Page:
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Uncharted 2: Among Thieves

Platform(s): PlayStation 3
Genre: Action/Adventure
Publisher: SCEA
Developer: Naughty Dog
Release Date: Oct. 13, 2009 (US), Oct. 16, 2009 (EU)

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PS3 Review - 'Uncharted 2: Among Thieves'

by Jesse Littlefield on Oct. 14, 2009 @ 4:03 a.m. PDT

Fortune hunter Nathan Drake returns in Uncharted 2: Among Thieves, Naughty Dog's blistering PS3-exclusive third-person action/adventure shooter.

Uncharted 2: Among Thieves is a masterpiece of cinematic gaming.

If that sentence can't convince you to buy the game, here's another: Uncharted 2 is a wonderful action/adventure title that seamlessly combines platforming, combat and puzzle-solving into one of the best-looking PlayStation 3 games to date. Did I mention it has some pretty sweet multiplayer? If you're looking for a good game and have $60 to spare, you need to get Uncharted 2 right now. (Why are you still here? Go!)

Uncharted 2 picks up sometime after the original Uncharted, opening in grand fashion with Nathan Drake climbing out of a train that's hanging off a cliff. Once you get past the quick tutorial, the game goes back to explain how our hero ended up in such a precarious situation.


The story plays out in a series of chapters, each one usually a single set piece that ends with Drake either escaping from a ridiculous scenario or getting himself trapped in another one. There are lots of memorable sequences in the game; from speeding trains to leaping between cars in a convoy that's racing along an icy cliff, you'll constantly be on the edge of your seat during the 10-hour adventure.

In Uncharted 2, there are three distinct types of gameplay you'll encounter during your adventure: platforming, combat and puzzle-solving. While the platforming can feel a little bit canned at times due to the extremely linear nature of the game, it doesn't change the fact that it's fun and beautiful to watch. All of your platforming is controlled with the left analog stick and the X and Circle buttons. It's simple and intuitive, and within minutes, you'll be performing death-defying feats worthy of a circus. As Drake, you'll climb up walls, leap to a set of poles you can swing across, jump to a lamppost and finish up by leaping to a ladder — all while several hundred feet off the ground. This may sound a bit dangerous, and it is. Expect your character will die … a lot. Thankfully, there are very frequent checkpoints as you traverse the massive levels, and you'll never find yourself repeating more than a few minutes of content. At one point, the game actually froze on me, and when I rebooted, I was in the exact room as I was before the glitch. The deaths never get frustrating, and you learn from your mistakes over time.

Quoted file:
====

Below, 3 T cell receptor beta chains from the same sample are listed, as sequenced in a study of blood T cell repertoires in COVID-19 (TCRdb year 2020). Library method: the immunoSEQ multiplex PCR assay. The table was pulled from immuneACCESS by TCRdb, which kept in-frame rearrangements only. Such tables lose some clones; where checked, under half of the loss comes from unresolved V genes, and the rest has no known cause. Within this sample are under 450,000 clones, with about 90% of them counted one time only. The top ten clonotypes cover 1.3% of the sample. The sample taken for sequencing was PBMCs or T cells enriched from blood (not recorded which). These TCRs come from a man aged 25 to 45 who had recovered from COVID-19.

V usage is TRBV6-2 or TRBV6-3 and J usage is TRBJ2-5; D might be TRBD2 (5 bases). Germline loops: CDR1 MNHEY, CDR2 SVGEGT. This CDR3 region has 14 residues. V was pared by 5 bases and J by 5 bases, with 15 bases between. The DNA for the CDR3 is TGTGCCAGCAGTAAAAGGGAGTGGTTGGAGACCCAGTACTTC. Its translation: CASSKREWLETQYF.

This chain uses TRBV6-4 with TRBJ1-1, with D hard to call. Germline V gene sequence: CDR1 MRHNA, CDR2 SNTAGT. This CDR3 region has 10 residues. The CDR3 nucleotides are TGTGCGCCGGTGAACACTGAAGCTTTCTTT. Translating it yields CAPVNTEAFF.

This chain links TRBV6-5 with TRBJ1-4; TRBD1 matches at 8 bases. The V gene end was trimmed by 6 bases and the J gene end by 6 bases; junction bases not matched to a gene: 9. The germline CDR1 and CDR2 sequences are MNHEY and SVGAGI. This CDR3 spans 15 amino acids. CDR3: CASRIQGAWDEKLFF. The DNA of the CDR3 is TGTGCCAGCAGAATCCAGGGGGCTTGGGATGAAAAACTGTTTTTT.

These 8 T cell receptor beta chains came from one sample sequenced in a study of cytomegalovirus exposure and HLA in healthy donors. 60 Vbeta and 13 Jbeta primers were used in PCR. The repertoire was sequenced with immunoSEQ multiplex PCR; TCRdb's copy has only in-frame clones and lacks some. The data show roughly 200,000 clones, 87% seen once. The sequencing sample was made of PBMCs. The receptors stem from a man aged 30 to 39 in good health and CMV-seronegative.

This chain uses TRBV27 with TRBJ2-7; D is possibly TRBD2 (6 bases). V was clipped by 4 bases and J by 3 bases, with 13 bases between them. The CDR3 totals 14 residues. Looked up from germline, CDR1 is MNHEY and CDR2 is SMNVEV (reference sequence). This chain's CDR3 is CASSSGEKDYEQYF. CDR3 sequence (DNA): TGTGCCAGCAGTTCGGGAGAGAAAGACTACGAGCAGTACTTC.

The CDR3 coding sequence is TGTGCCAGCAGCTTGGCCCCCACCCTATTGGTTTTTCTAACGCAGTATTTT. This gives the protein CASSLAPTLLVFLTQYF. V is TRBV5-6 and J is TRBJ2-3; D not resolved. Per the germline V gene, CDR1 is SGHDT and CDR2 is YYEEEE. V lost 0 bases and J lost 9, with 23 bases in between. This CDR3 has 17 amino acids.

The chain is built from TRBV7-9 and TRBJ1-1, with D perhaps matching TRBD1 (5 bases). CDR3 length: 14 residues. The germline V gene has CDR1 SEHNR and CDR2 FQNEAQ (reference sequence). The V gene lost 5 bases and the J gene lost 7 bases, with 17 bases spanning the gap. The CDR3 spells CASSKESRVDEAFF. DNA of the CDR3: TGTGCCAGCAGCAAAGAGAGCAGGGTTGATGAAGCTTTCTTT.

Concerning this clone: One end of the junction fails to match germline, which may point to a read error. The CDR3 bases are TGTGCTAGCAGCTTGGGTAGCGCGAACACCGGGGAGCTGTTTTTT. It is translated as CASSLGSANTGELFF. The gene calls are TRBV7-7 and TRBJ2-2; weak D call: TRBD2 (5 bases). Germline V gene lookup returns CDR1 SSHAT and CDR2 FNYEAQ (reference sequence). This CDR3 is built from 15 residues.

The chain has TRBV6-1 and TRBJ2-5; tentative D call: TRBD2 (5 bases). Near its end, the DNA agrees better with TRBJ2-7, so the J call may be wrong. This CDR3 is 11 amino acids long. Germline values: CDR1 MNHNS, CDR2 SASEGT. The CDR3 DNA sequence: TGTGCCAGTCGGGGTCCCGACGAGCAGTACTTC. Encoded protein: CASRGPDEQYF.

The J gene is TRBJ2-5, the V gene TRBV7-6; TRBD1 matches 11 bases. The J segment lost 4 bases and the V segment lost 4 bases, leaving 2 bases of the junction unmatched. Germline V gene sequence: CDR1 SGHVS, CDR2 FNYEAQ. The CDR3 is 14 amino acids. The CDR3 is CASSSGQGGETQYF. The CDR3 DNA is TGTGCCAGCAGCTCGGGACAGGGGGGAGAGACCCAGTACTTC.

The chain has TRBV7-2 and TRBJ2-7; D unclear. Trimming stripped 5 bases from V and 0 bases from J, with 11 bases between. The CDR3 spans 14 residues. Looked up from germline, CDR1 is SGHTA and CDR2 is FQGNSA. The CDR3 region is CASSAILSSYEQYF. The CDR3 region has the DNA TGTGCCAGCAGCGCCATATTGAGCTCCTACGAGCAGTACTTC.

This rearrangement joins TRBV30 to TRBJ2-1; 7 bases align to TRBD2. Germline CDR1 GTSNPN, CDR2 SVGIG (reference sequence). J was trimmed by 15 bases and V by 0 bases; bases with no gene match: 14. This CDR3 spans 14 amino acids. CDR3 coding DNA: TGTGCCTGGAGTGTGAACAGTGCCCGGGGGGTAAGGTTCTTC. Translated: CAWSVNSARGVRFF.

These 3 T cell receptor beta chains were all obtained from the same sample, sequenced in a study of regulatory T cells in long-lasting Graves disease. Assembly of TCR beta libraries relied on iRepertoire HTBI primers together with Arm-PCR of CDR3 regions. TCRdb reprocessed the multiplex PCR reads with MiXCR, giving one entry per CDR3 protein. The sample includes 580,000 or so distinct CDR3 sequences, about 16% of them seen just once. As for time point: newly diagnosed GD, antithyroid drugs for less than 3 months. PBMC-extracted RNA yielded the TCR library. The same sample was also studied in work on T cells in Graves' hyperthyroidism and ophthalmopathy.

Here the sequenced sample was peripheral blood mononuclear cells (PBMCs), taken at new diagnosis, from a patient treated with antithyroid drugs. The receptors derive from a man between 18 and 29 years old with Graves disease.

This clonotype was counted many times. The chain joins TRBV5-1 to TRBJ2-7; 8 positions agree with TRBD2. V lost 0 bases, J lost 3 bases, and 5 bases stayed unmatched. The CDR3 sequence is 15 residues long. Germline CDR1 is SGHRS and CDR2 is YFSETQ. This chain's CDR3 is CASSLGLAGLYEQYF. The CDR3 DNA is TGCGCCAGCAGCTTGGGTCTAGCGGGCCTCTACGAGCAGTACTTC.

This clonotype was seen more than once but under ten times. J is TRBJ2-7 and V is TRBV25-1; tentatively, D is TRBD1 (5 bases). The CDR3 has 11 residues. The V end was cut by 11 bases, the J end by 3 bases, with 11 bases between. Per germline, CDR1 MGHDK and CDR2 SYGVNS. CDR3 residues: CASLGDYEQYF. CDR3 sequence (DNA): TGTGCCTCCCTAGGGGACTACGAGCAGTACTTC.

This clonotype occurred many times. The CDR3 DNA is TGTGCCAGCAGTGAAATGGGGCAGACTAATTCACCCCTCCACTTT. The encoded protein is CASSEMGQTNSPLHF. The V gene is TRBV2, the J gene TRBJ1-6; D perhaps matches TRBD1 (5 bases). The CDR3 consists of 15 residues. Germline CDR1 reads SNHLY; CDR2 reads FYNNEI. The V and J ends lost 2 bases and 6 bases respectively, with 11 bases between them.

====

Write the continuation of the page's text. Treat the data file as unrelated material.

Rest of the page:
You'll find that platforming is often heavily commingled with combat, which is the second major gameplay component.  If you're hanging from a ledge and an enemy is standing right above you, feel free to pull him off the ledge to get rid of him. If you're hanging from a pole above a throng of enemies, hang by one arm and drop a grenade into the crowd below (make sure to get yourself behind cover as soon as possible).


Even if the situation isn't as ridiculous and over-the-top, you'll often find yourself leaping over huge gaps to get to a cover location. The combat plays out like your standard third-person shooter with a cover system. While the cover system doesn't always work the way you want it to (and will result in a lot of cheap-feeling deaths), it's usually very intuitive, and in no time, you'll be ducking and weaving behind cover to prepare for the perfect kill. As far as combat is concerned, there isn't a very large variety of enemies. You're often fighting the same baddies; the enemy difficulty increases as you progress by throwing more — and tougher — enemies at you (i.e., mercenaries with full body armor). The combat is intense and rewarding, and it's a tremendous relief every time you finish with a group of enemies and get the "all clear" signal. You must remember to take cover, use grenades and wisely equip your two available weapon slots.

The combat smartly keeps the HUD to a minimum. It's completely missing from non-combat scenarios, and it only takes up a small corner of the screen when you're in combat so you can keep an eye on ammo and grenade supplies. Uncharted 2 lets you know how close you are to kicking the bucket by slowly fading out the color on-screen as you take more damage. By the time you reach death's door, you'll hear Drake's rapidly beating heart and playing a black-and-white version of Uncharted 2.